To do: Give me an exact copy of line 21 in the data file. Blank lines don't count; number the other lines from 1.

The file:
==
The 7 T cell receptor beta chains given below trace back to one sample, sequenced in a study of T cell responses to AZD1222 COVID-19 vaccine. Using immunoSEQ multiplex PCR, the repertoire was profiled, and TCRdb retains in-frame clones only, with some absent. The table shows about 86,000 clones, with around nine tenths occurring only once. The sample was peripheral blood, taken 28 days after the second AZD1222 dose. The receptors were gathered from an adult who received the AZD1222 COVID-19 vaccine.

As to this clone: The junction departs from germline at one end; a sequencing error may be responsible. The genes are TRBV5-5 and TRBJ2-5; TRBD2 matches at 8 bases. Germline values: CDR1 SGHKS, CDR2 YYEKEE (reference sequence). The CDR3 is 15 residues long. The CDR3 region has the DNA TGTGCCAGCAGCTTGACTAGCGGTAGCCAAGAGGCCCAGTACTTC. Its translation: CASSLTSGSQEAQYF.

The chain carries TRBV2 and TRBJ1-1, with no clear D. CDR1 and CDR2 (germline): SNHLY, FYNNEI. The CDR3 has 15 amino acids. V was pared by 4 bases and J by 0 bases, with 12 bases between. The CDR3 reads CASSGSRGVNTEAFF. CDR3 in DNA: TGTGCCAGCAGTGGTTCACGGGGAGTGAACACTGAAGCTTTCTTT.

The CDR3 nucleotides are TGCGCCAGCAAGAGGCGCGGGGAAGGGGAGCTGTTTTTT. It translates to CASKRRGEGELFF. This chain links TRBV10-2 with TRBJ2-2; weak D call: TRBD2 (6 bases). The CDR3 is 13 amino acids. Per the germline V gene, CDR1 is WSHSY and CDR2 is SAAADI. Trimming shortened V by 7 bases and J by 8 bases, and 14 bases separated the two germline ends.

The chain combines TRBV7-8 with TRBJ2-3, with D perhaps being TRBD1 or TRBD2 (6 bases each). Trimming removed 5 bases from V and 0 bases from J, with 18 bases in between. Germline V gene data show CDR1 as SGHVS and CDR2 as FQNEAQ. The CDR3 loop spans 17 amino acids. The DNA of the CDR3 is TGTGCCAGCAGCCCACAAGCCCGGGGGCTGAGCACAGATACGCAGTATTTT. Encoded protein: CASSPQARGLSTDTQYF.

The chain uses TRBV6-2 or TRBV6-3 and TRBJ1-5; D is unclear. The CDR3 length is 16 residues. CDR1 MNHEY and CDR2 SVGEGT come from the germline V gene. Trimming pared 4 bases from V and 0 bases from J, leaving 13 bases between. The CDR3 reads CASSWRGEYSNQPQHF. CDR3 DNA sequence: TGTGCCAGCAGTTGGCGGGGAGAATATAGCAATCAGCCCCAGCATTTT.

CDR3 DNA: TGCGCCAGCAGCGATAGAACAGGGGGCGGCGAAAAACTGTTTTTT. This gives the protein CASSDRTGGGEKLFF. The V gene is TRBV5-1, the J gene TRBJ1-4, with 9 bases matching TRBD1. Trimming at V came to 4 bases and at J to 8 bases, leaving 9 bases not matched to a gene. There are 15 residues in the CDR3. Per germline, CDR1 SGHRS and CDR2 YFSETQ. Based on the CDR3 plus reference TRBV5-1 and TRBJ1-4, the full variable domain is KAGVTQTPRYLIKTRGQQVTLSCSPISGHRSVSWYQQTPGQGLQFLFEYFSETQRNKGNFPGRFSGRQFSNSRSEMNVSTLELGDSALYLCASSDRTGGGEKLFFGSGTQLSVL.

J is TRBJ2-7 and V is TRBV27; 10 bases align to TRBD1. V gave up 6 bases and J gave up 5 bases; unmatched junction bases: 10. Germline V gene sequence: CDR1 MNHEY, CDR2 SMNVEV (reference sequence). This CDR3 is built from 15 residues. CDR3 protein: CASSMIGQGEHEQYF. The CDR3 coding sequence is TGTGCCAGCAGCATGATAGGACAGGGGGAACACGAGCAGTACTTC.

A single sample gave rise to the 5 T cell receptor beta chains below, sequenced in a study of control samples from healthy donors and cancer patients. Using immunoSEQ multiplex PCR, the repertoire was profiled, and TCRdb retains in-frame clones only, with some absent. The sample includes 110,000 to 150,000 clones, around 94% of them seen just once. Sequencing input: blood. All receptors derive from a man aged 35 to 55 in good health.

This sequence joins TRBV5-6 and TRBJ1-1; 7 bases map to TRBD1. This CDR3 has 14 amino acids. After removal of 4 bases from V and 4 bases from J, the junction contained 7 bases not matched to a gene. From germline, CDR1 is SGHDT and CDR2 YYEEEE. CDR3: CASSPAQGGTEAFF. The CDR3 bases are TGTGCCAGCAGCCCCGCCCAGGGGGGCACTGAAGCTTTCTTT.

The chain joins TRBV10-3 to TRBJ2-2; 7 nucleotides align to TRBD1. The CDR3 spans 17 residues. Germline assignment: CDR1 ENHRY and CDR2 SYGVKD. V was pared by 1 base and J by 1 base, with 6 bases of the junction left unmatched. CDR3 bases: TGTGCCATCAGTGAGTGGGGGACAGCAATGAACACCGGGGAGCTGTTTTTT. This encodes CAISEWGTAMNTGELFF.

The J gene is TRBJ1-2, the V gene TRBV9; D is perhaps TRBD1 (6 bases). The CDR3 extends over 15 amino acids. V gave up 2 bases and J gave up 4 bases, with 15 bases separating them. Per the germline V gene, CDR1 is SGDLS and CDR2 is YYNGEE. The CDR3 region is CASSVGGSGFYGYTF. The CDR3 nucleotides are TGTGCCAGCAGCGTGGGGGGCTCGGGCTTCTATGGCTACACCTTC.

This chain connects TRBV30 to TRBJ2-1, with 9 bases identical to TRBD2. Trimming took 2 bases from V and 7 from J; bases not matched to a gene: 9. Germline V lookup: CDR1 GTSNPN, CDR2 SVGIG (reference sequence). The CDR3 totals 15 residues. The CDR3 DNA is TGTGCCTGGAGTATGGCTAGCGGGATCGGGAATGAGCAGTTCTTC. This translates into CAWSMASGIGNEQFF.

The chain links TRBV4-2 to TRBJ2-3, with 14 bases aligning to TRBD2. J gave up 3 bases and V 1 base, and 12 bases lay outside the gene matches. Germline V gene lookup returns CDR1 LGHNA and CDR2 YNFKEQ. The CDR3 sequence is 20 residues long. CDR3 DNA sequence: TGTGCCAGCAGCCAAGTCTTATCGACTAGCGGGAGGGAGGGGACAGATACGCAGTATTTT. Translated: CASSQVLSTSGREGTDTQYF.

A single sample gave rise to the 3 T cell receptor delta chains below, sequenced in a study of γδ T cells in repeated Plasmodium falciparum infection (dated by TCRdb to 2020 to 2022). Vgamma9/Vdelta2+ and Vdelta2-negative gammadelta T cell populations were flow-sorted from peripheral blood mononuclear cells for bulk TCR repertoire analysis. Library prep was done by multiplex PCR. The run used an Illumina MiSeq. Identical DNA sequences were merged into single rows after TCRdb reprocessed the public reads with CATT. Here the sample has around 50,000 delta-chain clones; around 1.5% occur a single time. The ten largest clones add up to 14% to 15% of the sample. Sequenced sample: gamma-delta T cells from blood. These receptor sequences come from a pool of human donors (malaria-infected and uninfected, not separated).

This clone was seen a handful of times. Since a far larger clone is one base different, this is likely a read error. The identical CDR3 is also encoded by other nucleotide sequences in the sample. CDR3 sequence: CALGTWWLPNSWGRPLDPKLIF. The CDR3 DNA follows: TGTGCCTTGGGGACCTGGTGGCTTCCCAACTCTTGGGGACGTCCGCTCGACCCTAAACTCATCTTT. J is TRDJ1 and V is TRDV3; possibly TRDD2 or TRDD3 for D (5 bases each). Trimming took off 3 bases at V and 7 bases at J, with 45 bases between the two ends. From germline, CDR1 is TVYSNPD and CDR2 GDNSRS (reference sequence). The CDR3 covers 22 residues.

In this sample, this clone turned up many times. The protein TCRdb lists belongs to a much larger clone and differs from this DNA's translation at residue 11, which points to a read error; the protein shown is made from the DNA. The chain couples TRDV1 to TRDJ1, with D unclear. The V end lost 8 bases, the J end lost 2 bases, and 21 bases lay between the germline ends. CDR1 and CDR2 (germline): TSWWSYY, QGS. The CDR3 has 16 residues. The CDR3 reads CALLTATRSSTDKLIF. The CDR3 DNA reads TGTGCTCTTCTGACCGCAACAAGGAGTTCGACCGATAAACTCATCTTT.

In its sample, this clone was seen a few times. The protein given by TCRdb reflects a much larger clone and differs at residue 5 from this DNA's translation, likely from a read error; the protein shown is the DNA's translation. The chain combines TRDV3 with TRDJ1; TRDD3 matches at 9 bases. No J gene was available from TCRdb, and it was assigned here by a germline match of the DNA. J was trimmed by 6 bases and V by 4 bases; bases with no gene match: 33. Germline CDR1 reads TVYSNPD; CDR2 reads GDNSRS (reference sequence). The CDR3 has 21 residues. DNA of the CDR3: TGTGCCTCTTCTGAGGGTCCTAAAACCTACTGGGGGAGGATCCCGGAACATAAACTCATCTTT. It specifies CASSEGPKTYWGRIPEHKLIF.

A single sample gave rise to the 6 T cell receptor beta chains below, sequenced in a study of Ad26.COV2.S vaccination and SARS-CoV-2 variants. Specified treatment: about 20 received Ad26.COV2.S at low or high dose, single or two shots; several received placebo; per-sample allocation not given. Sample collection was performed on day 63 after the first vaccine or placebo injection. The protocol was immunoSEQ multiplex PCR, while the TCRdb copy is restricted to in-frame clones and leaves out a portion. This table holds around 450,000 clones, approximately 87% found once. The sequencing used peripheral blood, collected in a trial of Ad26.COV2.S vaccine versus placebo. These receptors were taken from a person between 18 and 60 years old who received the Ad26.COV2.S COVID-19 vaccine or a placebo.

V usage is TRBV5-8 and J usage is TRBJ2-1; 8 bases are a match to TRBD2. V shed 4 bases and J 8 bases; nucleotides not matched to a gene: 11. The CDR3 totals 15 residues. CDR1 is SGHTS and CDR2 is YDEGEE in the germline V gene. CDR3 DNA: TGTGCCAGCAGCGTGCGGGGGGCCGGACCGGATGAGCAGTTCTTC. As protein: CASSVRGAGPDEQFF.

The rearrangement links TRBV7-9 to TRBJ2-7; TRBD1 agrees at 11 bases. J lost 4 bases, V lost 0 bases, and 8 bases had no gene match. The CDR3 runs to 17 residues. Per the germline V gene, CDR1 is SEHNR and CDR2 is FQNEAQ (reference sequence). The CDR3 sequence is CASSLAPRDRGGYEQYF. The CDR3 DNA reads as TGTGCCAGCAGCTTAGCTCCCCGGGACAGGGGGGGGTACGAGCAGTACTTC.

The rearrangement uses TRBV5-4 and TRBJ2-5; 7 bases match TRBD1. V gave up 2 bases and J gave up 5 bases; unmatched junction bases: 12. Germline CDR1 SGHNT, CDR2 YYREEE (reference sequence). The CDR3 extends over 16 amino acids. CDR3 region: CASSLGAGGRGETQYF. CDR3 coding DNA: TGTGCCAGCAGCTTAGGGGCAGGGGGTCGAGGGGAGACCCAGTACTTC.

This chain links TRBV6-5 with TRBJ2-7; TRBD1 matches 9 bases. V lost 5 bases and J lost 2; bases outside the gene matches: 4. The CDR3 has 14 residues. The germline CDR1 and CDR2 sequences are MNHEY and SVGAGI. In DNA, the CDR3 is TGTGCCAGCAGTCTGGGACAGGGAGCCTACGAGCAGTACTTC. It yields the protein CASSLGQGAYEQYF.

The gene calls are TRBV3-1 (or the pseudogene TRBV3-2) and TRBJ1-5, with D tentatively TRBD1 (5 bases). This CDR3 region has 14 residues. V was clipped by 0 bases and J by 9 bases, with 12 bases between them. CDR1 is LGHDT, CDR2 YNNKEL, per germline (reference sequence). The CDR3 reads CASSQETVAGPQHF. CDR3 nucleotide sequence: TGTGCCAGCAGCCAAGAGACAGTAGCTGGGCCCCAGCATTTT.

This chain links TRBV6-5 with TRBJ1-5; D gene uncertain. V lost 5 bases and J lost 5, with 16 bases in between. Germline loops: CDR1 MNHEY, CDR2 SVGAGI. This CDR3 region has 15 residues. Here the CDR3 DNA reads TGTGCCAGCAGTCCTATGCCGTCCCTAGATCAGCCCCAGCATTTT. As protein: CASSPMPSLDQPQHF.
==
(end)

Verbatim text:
The rearrangement links TRBV7-9 to TRBJ2-7; TRBD1 agrees at 11 bases. J lost 4 bases, V lost 0 bases, and 8 bases had no gene match. The CDR3 runs to 17 residues. Per the germline V gene, CDR1 is SEHNR and CDR2 is FQNEAQ (reference sequence). The CDR3 sequence is CASSLAPRDRGGYEQYF. The CDR3 DNA reads as TGTGCCAGCAGCTTAGCTCCCCGGGACAGGGGGGGGTACGAGCAGTACTTC.